Initial Properties for Elements and Isotopes
The following properties are applicable to elements of the periodic table in the ScientificConstants package.
atomicweight: The mass of an average atom in a sample of the element, weighted by abundances of stable or long-lived isotopes. The precision is usually limited by variations in the abundances. For radioactive elements in the ScientificConstants package, an error message is produced, indicating the mass number of the best known or most stable isotope (see Element).
boilingpoint: The normal boiling point of the element, or, the temperature at which the liquid form boils given a standard pressure of 101.325 kPa (one atmosphere). The boiling point is given in absolute temperature units (for example, kelvins in the SI system).
A few elements (C, As) have no liquid state at standard pressure and hence no boiling point. In these cases, the sublimation point at standard pressure can be accessed by giving the property in the parameterized form boilingpoint(sp).
density: For elements that are in the solid or liquid form at room temperature, the mass per volume, measured at or near room temperature. For those elements with several solid forms, the density is of the most stable crystal form. (Bk - hex, C - hex, P - cubic, Se - hex, S - ortho, Sn - tetra.)
For elements that are in the gaseous form at room temperature, the calculated ideal gas density (mass per volume) at 25 degrees Celsius and 101.325 kPa can be accessed by giving the property in the parameterized form density(gas).
electronaffinity: The energy released when a neutral atom gains an extra electron. The positive values correspond to released energy. In the ScientificConstants package, the electron affinities are in energy units per atom.
Note: Electron affinity has not been included for hydrogen because it differs significantly between the two stable isotopes; see the later electronaffinityisotopic description.
electronegativity: Pauling's measure of the ability of an atom to attract the electrons in a bond with another atom. It is used to predict the character of a bond.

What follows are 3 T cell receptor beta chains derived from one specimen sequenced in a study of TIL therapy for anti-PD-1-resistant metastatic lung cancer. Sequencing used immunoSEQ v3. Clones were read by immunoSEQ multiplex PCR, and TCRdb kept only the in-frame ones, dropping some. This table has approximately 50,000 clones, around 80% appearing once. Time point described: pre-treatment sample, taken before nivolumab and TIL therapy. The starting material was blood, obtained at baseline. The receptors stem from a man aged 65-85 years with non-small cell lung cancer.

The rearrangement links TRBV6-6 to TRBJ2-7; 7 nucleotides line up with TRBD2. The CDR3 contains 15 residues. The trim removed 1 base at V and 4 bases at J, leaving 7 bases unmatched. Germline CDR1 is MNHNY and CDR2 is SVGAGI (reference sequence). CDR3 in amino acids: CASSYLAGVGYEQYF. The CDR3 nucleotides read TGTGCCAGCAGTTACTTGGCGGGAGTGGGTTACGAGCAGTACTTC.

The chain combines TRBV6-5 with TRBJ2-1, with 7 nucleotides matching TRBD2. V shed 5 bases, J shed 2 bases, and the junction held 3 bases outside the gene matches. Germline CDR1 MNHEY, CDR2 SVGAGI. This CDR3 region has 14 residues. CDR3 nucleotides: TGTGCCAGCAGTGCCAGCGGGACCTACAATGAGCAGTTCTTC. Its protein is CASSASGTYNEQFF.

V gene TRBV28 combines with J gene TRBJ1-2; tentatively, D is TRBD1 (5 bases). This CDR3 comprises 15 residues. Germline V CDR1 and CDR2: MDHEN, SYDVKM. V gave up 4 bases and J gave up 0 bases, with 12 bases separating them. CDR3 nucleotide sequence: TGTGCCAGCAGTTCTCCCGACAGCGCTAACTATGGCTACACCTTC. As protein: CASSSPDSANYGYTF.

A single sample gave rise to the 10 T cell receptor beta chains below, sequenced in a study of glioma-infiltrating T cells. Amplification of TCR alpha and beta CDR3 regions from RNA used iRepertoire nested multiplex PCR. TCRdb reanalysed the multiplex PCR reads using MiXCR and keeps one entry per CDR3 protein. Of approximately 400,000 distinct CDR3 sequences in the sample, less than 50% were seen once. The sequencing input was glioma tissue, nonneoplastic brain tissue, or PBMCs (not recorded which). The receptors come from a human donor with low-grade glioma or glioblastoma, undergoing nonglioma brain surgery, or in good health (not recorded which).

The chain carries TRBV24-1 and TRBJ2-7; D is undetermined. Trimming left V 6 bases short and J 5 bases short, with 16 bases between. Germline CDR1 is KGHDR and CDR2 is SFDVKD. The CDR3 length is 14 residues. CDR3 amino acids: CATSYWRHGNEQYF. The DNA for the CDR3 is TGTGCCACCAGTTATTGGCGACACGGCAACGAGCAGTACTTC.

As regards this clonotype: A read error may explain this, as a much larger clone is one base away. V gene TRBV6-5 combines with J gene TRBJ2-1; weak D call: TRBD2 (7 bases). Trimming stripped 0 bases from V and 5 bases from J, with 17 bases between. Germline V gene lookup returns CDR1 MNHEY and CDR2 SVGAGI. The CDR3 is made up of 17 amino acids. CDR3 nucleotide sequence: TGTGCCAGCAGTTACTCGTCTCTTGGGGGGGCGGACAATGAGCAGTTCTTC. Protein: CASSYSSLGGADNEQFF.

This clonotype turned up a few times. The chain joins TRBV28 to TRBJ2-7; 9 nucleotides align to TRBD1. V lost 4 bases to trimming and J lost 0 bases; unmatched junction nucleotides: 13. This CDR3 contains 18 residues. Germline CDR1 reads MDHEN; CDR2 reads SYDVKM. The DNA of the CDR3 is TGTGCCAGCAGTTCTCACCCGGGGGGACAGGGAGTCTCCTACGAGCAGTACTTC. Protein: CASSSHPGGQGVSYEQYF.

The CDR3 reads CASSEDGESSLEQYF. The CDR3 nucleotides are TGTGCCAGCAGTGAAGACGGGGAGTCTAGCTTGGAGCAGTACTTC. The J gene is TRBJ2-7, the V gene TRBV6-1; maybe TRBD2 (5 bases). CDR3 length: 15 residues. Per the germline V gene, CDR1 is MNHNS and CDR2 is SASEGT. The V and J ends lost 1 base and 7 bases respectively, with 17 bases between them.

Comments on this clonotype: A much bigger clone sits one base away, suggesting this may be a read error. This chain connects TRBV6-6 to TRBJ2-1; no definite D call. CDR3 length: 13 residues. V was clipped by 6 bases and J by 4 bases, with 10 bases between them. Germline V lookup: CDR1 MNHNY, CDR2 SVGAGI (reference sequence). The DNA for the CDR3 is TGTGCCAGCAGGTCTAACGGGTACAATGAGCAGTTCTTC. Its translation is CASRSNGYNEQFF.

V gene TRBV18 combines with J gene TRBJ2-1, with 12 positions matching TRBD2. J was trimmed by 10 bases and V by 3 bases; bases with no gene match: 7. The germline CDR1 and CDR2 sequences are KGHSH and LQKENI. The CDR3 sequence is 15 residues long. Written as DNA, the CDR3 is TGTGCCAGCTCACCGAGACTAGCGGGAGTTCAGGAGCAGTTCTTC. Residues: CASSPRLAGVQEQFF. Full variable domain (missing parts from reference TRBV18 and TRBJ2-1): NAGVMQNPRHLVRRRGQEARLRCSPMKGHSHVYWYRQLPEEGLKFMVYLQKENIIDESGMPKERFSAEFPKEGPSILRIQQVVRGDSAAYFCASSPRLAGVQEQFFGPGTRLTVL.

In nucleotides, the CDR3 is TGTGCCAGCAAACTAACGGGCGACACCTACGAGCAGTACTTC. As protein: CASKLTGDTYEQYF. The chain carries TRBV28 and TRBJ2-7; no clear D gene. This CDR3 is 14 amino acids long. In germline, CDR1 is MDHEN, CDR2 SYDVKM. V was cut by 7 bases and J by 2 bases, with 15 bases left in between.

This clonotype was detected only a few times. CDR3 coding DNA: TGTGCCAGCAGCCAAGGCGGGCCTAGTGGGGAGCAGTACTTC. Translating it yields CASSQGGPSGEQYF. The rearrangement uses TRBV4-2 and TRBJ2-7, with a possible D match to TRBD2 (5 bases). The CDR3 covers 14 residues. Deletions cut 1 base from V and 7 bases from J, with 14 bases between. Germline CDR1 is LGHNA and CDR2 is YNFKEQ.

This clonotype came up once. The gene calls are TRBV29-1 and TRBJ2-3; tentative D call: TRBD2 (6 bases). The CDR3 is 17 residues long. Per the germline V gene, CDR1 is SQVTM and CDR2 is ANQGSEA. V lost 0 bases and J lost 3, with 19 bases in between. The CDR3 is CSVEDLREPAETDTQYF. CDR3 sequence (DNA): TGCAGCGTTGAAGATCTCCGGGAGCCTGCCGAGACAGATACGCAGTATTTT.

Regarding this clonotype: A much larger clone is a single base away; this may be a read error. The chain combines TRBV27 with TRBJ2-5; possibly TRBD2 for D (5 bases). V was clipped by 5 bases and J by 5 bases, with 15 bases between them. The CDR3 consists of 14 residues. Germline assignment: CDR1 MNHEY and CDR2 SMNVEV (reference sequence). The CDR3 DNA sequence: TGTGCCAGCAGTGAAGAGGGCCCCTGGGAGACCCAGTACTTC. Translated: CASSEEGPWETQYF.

ionizationenergy: The energy required to remove an electron from a neutral atom. In the ScientificConstants package, the ionization energies are in energy units per atom.
meltingpoint: The temperature at which the solid form of the element melts, given a standard pressure of 101.325 kPa (one atmosphere). The melting point is given in absolute temperature units (for example, kelvins in the SI system).
A few elements (C, As) have no liquid state at standard pressure and hence no melting point. In these cases, the temperature of the triple point can be accessed by giving the property in the parameterized form boilingpoint(tp).
The following properties are applicable to isotopes of elements of the periodic table in the ScientificConstants package.
abundance: For isotopes of a given element, abundances are relative values corresponding to the isotopic composition of samples commonly available in the laboratory (not always corresponding to natural composition). This is defined for stable or long-lived isotopes.
atomicmass: The mass of a neutral atom of an isotope.
betadecayenergy: The difference in mass-energy between the initial and final nuclei in a beta decay process, also called the Q value of the decay. In the ScientificConstants package, the stored beta decay energies apply to the beta- (negative beta) decay, in which an electron is emitted and the atomic number of the nucleus increases by one. The beta decay energy is the maximum mass-energy the emitted electron can possess.
bindingenergy: The difference in mass-energy between a nucleus of an isotope and its separated constituent nucleons.
electronaffinityisotopic: Included for the two stable isotopes of hydrogen, see the previous electronaffinity description.
halflife: For a particular radioactive isotope sample containing a large number of nuclei, the time taken for half of the nuclei to decay (possibly via multiple modes).
massexcess: The mass-energy quantity −A⁢mu+matom⁢c2, often denoted Delta, where matom is the mass of an atom of the isotope, A is the mass number of the isotope, and mu is the atomic mass constant. Alternatively, with c2 considered as the appropriate energy conversion factor, the mass excess can be given as −A⁢amu+matom where matom is measured in atomic mass units.
Note: Mass excess can be referred to using the name mass defect. However, the term mass defect is also used for another distinct quantity.
Details of Commands for Elements and Isotopes
Initial Elements of the Periodic Table
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